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  • Ermine Herman

Volcanic Ash–Important Information

Volcanic ash can travel hundreds of thousands of miles downwind of volcanoes. Ash differs from regular house dust because of its crystalline nature. It is gritty, abrasive, sometimes corrosive and always unpleasant. It is not highly toxic but it can affect infants, elderly and individuals with known respiratory issues such as asthma. It can also enter the eyes and scratch them. It is hazardous to grazing livestock, can damage or shutdown water and wastewater treatment plants and equipment with movable parts, e.g. vehicles and electronic equipment (USEPA, 2021).

According to the CDC and the International Volcanic Health Hazard Network, during an ashfall you should do the following:

  • Don't panic - stay calm.

  • Listen to your local radio for information on the eruption and clean-up plans.

  • Do not wear contact lenses, as these will result in corneal abrasion.

  • Close all windows and doors, make your home or building airtight. Cover everything with a protective covering if possible.

  • Turn off all fans and heating and air conditioning systems.

  • Bring pets and livestock into closed shelters.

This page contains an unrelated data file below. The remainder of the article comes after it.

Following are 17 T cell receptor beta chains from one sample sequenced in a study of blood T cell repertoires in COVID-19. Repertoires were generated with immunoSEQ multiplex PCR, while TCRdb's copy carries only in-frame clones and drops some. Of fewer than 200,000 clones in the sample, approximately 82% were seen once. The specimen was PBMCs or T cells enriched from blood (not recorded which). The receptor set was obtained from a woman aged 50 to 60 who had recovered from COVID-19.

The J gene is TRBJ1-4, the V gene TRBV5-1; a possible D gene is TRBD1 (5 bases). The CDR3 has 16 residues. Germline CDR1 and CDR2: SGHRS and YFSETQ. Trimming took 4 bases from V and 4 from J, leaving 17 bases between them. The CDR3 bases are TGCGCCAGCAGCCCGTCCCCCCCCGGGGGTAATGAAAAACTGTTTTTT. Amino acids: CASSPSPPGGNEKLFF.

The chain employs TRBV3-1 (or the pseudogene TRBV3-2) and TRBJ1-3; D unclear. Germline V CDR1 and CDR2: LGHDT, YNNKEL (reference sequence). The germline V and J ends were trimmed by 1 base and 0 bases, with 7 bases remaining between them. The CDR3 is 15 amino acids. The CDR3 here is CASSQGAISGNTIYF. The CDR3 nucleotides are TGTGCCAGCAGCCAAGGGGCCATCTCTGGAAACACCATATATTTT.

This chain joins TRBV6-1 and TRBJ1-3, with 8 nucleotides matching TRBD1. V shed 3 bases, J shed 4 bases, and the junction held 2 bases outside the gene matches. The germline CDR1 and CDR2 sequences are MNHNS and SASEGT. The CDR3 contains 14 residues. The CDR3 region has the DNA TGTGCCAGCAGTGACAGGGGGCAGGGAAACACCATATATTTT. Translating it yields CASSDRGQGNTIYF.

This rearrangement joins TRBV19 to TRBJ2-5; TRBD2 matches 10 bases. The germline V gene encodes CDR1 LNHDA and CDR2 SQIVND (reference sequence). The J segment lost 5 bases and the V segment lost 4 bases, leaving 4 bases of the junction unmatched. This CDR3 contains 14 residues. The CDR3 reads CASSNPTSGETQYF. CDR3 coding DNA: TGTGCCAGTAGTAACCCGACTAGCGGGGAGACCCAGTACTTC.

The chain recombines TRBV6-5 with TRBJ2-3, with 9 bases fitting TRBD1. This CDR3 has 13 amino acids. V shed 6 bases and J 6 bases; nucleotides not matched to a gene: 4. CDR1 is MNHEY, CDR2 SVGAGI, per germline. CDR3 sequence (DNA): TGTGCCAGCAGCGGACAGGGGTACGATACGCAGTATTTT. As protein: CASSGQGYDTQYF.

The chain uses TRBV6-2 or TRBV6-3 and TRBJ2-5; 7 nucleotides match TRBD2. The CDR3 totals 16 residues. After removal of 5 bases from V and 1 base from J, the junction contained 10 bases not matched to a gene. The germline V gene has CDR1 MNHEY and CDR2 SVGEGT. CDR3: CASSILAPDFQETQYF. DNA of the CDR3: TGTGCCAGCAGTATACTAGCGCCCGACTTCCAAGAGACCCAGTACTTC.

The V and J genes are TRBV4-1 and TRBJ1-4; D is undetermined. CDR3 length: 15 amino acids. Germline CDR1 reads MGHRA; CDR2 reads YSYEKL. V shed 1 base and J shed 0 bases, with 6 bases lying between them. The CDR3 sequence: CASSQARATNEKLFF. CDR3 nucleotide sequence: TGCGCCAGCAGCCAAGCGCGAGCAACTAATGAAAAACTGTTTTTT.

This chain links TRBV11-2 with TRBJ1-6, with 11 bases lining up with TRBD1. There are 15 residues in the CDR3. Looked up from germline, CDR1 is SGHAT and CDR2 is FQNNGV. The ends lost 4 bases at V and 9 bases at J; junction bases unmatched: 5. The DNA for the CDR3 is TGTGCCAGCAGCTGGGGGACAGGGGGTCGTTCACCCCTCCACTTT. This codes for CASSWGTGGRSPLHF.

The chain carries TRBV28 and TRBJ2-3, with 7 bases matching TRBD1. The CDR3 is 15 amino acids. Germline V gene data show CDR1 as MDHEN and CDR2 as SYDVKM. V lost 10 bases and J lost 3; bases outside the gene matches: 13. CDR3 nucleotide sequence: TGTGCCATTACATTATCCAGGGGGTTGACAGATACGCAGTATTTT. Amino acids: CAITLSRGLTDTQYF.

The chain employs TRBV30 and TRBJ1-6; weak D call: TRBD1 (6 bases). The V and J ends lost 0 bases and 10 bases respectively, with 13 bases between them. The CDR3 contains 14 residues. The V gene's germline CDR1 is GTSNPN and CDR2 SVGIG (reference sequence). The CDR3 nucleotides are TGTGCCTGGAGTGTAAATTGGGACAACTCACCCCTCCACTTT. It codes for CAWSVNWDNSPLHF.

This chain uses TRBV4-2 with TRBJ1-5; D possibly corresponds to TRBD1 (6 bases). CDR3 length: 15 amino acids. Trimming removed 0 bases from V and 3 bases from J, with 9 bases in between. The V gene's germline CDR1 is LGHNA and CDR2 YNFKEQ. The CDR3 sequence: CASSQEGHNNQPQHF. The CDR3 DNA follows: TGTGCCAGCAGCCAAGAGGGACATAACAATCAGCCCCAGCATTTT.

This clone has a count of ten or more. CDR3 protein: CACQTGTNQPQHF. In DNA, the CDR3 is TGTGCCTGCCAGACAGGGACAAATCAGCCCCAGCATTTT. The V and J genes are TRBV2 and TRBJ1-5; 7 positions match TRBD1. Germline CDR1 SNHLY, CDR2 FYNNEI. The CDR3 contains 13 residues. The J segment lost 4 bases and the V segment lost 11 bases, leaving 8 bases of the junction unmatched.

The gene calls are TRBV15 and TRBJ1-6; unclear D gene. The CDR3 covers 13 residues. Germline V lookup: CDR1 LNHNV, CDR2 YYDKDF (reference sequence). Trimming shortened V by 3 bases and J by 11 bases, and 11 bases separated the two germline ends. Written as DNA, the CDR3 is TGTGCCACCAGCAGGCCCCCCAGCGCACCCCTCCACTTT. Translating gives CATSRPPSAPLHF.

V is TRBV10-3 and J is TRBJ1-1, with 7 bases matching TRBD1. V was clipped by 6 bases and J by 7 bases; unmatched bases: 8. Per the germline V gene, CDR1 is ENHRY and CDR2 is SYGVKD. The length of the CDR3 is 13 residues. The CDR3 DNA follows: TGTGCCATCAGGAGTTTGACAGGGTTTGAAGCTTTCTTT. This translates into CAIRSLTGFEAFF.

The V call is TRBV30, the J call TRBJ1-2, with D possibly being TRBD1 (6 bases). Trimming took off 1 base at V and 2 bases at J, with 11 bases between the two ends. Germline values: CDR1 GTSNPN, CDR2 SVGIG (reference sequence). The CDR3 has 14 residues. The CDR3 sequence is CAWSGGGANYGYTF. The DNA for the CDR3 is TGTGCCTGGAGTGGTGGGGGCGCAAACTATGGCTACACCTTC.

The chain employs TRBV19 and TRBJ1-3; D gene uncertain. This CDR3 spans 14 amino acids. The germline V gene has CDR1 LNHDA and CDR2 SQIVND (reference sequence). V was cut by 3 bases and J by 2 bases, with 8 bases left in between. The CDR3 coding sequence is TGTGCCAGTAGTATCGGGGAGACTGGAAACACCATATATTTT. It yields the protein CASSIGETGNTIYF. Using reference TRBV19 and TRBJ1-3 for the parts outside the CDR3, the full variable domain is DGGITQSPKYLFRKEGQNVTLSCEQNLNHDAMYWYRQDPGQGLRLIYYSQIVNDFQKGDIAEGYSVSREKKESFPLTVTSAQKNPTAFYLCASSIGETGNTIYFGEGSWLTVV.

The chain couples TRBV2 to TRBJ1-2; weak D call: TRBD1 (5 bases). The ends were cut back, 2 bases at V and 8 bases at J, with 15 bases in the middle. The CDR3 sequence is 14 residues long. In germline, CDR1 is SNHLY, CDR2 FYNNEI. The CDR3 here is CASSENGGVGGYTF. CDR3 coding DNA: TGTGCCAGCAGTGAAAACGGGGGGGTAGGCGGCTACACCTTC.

• If there is ash in your water, let it settle and then use the clear water. If there is a lot of ash in the water supply, do not use your dishwasher or washing machine. Water contaminated by ash will usually make drinking water unpalatable before it presents a health risk.

  • Seek shelter indoors.

  • Use a mask, handkerchief, or cloth over your nose and mouth.

  • Keep your car or truck engine switched off. Avoid driving in heavy ashfall. Driving will stir up ash that can clog engines and stall vehicles. If you do have to drive, keep the car windows up and do not operate the air conditioning system. Operating the air conditioning system will bring in outside air and ash.

  • If your eyes, nose, and throat become irritated from volcanic gases and fumes, move away from the area immediately. Your symptoms should go away when you are no longer in contact with the gases or fumes. If the symptoms continue, consult your doctor.

References for more information:

2) CDC, Key Facts About Protecting Yourself During a Volcanic Eruption:

3) International Volcanic Health Hazard Network, Guidelines on Preparedness: Before, During and After an Ashfall:

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